Wednesday, October 21, 2020

Mini-Kus! Wednesday: Open Molar, by Lilli Carre'

Mini-Kus #80 is Lilli Carre's Open Molar. Seen a bit less in the world of comics these days since she's doing animation, it was a treat to see this new work. It abandons her flat illustrative style for something more abstract. Indeed, the entire comic has the feel of a set of diagrams, as it's designed as a set of instructions. The first is "Start mature." 

What exactly this is a set of instructions for is unclear. At various points, it seems to be regarding a set of dentures, but it later becomes a construct to seal oneself off from the outside world. The diagrams mix slashing dark blue lines with swathes of color that have no lines to contain them. The soft color designs resemble fingers or teeth while the lines sometimes coalesce into human forms, cup forms, window forms, and even plant forms. The accompanying text serves to deliberately obfuscate meaning instead of explaining the diagrams, as it's clear this is a process for...something. It's not clear what, but each instruction seems unconnected to the next. For example, "You should have a small gap around the frame. Check the plumb, level, and square. Note all mutations." is followed by "The drop shape will take color, developing a scent for deformation. If you fertilize, expect variation." There are later references to drilling and leaves.

That text provokes confusion and the slightest hint of recognition, as the more context Carre' provides, the more confusing the comic becomes. The final page is the only one that has panels, but each one only has circles, semi-circles, and splotches of color. Bits of the panel borders themselves fade in and out as the circle structure seems to float across the page. This is a mysterious comic either written in a deliberate code or designed to undermine any sense of what we understand as the purposeful, didactic interaction of word and image. The fact that it is not entirely abstract makes its oblique meanings all the more interesting to ponder; they are slippery and hard to capture. The irony of this is that the text is rather definitive in terms of its expectations of how the process is to go. After following these steps, something is expected to happen, but it's not clear what it is. Multiple readings are valuable in allowing one to slow down and truly parse the images, but what remains is a piece designed to foil the human brain's tendency to fill in gaps and blanks in order to create meaning.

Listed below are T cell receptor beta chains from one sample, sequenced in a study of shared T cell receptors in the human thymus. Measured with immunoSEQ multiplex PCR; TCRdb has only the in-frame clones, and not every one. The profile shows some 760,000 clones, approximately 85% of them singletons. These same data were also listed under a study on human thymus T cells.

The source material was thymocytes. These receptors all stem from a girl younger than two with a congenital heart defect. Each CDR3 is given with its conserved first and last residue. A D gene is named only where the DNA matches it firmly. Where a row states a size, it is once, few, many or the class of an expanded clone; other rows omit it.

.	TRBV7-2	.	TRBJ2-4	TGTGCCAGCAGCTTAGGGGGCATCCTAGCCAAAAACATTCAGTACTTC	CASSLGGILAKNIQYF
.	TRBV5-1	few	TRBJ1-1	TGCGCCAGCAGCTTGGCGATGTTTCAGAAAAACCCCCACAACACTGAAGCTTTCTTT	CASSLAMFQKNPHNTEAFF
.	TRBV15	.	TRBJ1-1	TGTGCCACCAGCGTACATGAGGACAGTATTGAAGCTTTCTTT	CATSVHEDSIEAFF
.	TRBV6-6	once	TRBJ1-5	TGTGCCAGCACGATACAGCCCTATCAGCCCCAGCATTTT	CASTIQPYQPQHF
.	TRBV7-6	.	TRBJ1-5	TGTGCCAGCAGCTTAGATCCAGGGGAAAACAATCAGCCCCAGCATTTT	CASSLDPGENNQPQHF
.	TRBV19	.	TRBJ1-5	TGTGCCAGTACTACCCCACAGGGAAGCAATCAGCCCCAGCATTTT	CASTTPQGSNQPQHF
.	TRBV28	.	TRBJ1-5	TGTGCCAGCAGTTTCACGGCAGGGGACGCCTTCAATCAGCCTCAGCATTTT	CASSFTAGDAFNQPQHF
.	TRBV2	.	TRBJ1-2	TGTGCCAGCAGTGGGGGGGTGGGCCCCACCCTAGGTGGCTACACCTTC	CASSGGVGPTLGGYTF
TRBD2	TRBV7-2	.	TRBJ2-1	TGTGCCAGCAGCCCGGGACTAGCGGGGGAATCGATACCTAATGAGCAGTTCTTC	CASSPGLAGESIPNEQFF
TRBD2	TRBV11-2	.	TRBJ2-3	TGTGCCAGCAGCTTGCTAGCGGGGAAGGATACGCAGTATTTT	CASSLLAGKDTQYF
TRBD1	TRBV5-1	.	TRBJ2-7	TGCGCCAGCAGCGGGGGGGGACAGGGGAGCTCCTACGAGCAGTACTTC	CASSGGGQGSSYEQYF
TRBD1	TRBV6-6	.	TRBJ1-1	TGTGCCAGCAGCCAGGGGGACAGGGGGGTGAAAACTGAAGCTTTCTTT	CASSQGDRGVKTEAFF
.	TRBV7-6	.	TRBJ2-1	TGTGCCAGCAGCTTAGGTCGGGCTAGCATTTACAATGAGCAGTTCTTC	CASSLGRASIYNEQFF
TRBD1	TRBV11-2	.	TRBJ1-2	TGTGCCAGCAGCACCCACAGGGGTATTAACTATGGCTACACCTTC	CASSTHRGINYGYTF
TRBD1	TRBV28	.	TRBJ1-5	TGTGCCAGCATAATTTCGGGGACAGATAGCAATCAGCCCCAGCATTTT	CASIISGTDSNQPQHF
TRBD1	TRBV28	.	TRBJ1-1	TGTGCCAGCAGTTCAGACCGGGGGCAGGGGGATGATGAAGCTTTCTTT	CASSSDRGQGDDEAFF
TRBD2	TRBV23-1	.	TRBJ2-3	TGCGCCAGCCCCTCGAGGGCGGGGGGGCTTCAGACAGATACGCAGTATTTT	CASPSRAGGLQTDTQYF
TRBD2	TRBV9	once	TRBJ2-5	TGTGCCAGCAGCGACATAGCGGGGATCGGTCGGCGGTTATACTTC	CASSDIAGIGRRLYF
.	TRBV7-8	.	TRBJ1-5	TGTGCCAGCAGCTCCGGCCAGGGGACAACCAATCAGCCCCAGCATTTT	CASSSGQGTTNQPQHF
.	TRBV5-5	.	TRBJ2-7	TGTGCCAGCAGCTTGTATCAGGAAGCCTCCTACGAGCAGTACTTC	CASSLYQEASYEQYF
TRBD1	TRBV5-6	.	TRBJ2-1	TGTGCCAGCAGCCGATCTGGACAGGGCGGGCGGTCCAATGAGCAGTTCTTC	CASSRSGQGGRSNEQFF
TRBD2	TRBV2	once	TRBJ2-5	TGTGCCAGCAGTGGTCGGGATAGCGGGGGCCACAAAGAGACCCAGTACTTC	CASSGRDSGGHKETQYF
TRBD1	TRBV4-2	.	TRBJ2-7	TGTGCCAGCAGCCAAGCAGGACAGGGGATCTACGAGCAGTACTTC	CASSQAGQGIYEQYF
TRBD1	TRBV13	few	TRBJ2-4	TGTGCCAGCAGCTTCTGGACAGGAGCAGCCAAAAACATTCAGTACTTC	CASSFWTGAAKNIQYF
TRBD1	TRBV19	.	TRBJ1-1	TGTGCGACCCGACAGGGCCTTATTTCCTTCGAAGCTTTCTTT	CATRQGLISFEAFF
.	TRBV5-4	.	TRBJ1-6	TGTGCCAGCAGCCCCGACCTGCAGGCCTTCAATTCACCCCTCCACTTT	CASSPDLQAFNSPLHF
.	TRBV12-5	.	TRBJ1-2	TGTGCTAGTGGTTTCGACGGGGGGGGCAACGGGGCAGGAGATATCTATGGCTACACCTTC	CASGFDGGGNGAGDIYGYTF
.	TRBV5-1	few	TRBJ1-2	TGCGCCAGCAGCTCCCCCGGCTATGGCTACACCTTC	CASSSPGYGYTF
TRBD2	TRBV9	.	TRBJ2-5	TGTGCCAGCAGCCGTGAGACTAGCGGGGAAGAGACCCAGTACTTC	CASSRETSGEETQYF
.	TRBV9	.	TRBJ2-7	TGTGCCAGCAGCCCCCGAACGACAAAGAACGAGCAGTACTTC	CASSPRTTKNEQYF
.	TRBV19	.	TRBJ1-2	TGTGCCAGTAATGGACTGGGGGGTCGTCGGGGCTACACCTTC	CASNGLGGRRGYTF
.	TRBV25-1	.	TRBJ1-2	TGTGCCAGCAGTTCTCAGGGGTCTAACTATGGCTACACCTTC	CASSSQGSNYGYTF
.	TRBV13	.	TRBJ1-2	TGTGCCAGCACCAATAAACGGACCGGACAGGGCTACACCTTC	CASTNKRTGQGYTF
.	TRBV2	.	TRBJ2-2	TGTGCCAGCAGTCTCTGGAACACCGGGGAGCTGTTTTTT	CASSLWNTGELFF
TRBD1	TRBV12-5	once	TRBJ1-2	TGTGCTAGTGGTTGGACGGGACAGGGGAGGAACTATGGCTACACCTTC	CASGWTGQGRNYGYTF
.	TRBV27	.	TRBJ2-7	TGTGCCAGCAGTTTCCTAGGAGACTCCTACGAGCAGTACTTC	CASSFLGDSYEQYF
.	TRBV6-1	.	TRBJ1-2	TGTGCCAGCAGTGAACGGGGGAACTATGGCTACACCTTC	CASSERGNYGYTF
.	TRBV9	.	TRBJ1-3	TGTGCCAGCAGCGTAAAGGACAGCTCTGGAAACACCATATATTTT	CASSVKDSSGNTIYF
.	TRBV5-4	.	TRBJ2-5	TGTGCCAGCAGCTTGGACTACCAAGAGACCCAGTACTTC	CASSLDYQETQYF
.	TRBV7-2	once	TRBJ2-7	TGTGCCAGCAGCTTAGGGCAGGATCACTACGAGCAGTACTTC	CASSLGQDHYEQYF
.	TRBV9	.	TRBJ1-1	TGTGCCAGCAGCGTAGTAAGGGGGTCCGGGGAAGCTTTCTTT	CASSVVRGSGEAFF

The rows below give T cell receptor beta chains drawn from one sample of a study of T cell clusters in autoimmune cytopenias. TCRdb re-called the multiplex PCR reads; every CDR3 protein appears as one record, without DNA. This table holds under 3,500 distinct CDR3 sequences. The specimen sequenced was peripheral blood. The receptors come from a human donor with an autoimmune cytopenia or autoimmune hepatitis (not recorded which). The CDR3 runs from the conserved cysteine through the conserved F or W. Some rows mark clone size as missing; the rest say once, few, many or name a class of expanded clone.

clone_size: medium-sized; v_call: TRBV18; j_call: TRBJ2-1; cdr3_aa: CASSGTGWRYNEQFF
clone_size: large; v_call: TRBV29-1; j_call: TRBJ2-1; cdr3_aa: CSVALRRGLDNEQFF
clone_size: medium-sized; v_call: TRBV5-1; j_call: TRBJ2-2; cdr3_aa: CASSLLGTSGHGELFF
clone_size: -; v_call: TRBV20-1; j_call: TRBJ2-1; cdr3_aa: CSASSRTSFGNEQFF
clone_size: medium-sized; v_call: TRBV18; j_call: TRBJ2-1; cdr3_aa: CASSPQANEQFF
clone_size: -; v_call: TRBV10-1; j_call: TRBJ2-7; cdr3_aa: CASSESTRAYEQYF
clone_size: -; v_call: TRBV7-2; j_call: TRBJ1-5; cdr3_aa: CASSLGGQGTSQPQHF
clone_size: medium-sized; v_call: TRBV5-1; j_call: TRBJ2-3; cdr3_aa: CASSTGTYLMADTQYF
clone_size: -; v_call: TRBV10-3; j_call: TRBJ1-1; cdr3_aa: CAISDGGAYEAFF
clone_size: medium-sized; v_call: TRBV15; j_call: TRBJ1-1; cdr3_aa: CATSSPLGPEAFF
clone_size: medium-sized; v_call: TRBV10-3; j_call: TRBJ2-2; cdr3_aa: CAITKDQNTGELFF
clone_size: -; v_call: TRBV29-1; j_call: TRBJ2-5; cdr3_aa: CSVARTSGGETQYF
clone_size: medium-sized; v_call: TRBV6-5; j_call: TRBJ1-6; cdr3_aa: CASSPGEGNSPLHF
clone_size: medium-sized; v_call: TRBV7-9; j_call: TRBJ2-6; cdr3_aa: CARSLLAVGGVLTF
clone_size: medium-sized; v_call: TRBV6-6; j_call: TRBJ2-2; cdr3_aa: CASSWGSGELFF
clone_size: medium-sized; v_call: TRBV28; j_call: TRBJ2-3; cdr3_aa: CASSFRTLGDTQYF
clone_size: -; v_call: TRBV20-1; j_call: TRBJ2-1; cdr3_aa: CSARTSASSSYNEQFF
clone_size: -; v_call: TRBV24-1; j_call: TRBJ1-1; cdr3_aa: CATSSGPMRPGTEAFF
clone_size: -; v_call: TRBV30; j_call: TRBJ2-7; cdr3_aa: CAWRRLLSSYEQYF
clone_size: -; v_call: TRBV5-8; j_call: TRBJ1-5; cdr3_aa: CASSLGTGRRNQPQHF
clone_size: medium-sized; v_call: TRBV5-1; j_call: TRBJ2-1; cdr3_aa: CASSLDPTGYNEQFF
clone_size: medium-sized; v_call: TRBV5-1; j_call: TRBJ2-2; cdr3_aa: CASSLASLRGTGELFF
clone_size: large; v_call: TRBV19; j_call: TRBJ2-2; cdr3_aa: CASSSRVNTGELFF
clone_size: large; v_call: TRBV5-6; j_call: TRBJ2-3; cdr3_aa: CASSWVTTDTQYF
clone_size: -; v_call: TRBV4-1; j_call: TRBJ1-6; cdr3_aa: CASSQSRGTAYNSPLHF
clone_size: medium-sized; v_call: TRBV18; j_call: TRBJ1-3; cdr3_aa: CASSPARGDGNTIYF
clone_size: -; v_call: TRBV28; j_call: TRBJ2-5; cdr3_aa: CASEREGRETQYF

No comments:

Post a Comment